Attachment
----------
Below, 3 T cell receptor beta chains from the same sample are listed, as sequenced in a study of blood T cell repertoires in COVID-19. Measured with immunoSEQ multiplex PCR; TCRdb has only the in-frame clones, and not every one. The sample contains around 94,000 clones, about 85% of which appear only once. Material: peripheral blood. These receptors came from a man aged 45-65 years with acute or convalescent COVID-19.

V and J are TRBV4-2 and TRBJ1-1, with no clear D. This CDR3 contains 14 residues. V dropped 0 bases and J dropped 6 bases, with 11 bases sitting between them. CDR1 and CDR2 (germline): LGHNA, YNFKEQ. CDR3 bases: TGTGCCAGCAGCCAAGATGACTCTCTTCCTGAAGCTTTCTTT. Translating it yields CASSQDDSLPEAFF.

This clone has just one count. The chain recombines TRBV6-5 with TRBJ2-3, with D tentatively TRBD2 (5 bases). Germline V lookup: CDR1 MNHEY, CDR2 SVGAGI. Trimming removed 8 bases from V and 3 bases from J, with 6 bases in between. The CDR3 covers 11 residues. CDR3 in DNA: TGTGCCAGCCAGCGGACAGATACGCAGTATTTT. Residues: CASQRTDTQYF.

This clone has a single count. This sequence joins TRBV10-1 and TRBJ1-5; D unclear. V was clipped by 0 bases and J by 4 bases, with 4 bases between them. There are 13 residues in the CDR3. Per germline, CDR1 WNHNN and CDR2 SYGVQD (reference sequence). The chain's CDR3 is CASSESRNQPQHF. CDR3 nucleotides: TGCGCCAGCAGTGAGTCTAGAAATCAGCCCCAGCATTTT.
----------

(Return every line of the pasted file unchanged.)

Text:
Below, 3 T cell receptor beta chains from the same sample are listed, as sequenced in a study of blood T cell repertoires in COVID-19. Measured with immunoSEQ multiplex PCR; TCRdb has only the in-frame clones, and not every one. The sample contains around 94,000 clones, about 85% of which appear only once. Material: peripheral blood. These receptors came from a man aged 45-65 years with acute or convalescent COVID-19.

V and J are TRBV4-2 and TRBJ1-1, with no clear D. This CDR3 contains 14 residues. V dropped 0 bases and J dropped 6 bases, with 11 bases sitting between them. CDR1 and CDR2 (germline): LGHNA, YNFKEQ. CDR3 bases: TGTGCCAGCAGCCAAGATGACTCTCTTCCTGAAGCTTTCTTT. Translating it yields CASSQDDSLPEAFF.

This clone has just one count. The chain recombines TRBV6-5 with TRBJ2-3, with D tentatively TRBD2 (5 bases). Germline V lookup: CDR1 MNHEY, CDR2 SVGAGI. Trimming removed 8 bases from V and 3 bases from J, with 6 bases in between. The CDR3 covers 11 residues. CDR3 in DNA: TGTGCCAGCCAGCGGACAGATACGCAGTATTTT. Residues: CASQRTDTQYF.

This clone has a single count. This sequence joins TRBV10-1 and TRBJ1-5; D unclear. V was clipped by 0 bases and J by 4 bases, with 4 bases between them. There are 13 residues in the CDR3. Per germline, CDR1 WNHNN and CDR2 SYGVQD (reference sequence). The chain's CDR3 is CASSESRNQPQHF. CDR3 nucleotides: TGCGCCAGCAGTGAGTCTAGAAATCAGCCCCAGCATTTT.